Monday, April 14, 2008

The Masters

Yesterday, Maria and I went to Augusta to see the final playoff round of the Masters. I read somewhere once that Augusta National tried to make the tournament the best event ever in the U.S. In my book, they succeed, because this is the only large group gathering that didn't have me wishing I could head for the car as soon as I got inside. No cell phones. You can't imagine how wonderful that is unless you get to spend hours without them. No electronics of any kind. Etiquette enforced. Pleasant people. Polite people. It was glorious.
From the time we parked until the time we left, it was wonderful. Everything was organized and smoothly transitioned from parking to security screening to walking into the grounds. I had received member guest badges from a friend, so we had access to the less congested areas, including the restaurant and patio areas at the clubhouse and the smaller pro shop. Everything was as gracious and charming as I'd pictured it over the years. It was sunny, and although it was windy, it wasn't too uncomfortable. And of course, the grounds were lovely. Nothing I can say will do it justice.
We stationed ourselves in the stands at 15, and waited as the golfers came to us. While we waited we caught up on news since Maria and I never see each other as much as we'd like. We also enjoyed the 6 turtles on the bank of the water hazard (5 large, 1 small). A red tailed hawk sailed around overhead and birds chirped in the pines above. Behind us was a canteen with $2 beer, $1.50 pimento cheese, egg salad, chicken and ham and cheese sandwiches, $1.50 soft drinks and bottled water. All of it was logoed The Masters. It was so perfectly choreographed, I kept looking for Walt Disney. On the other hand, maybe he got to play a round at Augusta National and that's where he got the ideas for how to run Disneyland.
Then came the Scots. 4 men in full regalia: kilts, sporrans, knee socks, brogans. The only things missing were the small knives usually carried in the knee socks. Probably not allowed by the security team. People started filling in the stands. Sandy Lyle played through quickly and efficiently. I still don't know who was playing with him as the pairing list said something like non tournment marker. As soon as things started they stopped again. We all started watching and commenting on the turtles. We looked up the fairway to the crest where the golfers would generally appear after their first drive from the tee. A couple came and sat down with us. She announced that Choi and Slocum were so slow on the other hole they had been watching. Guess who we were waiting for?
It was so much fun to see these players in person. There were three drives from the fairway that made it to the tee. Most others laid up. There were two shots that landed in the water-I think one was Casey. Heartbreaking. Tiger missed his puts twice, no it must have been three times since he shot par on the hole. Mickelson hit into the far stands, some said deliberately, since that resulted in a free drop two club lengths from the stands. No one was hurt, and the spectator was allowed to keep the ball that struck them. Somehow I think they didn't mind. Mickelson got great applause throughout his play. Boo Weekly hit a drive that landed on a crossing area. He didn't like it, so he requested and received permission to move his ball to a better spot without advancing laterally. Of course, from our vantage point this was like watching charades since Weekley and the official used large gestures.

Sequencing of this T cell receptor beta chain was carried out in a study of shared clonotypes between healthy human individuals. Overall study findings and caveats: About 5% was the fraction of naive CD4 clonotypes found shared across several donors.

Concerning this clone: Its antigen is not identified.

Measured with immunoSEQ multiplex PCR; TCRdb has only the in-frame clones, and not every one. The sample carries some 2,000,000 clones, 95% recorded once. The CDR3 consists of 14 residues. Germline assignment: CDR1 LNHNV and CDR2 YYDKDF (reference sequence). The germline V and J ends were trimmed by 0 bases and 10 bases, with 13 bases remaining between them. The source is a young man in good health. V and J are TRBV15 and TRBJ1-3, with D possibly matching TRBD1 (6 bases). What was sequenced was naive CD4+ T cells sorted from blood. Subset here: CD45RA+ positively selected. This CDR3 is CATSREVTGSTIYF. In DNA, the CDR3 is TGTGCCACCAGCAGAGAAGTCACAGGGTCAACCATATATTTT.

We were so captivated that we realized we hadn't moved for hours--we got sandwiches and pink lemonade at 5 pm after breakfast at 9:30 am. Snedecker had fallen apart by the time we saw him, and I was disappointed for him, because I really wanted him to win. Immelman was deliberate and efficient.
So after Immelman and Snedecker, we slowly made our way back to the car. Our route took us past two more leader boards and past 17 and then 18. By the time we reached 18, we knew it was Immelman's to lose since Tiger finised 5 under par, and Immelman was still at 8 under par.
Even the policemen directing traffic were gracious. As we walked across the street from Augusta National to the parking lot, the deputy asked if we had a good time and when we said yes, sincerely said he was happy to hear that and to come back next year. I'm telling you, it was disney-ish, in a good way.
When I got back to the car, I found that the sunscreen had long ago given up it's battle with the sun. Apparently the wind kept my face cool enough that I couldn't feel it burning. No matter, I wouldn't have moved anyway.
On our way home, Maria asked me what I would have done differently.
Not one thing.

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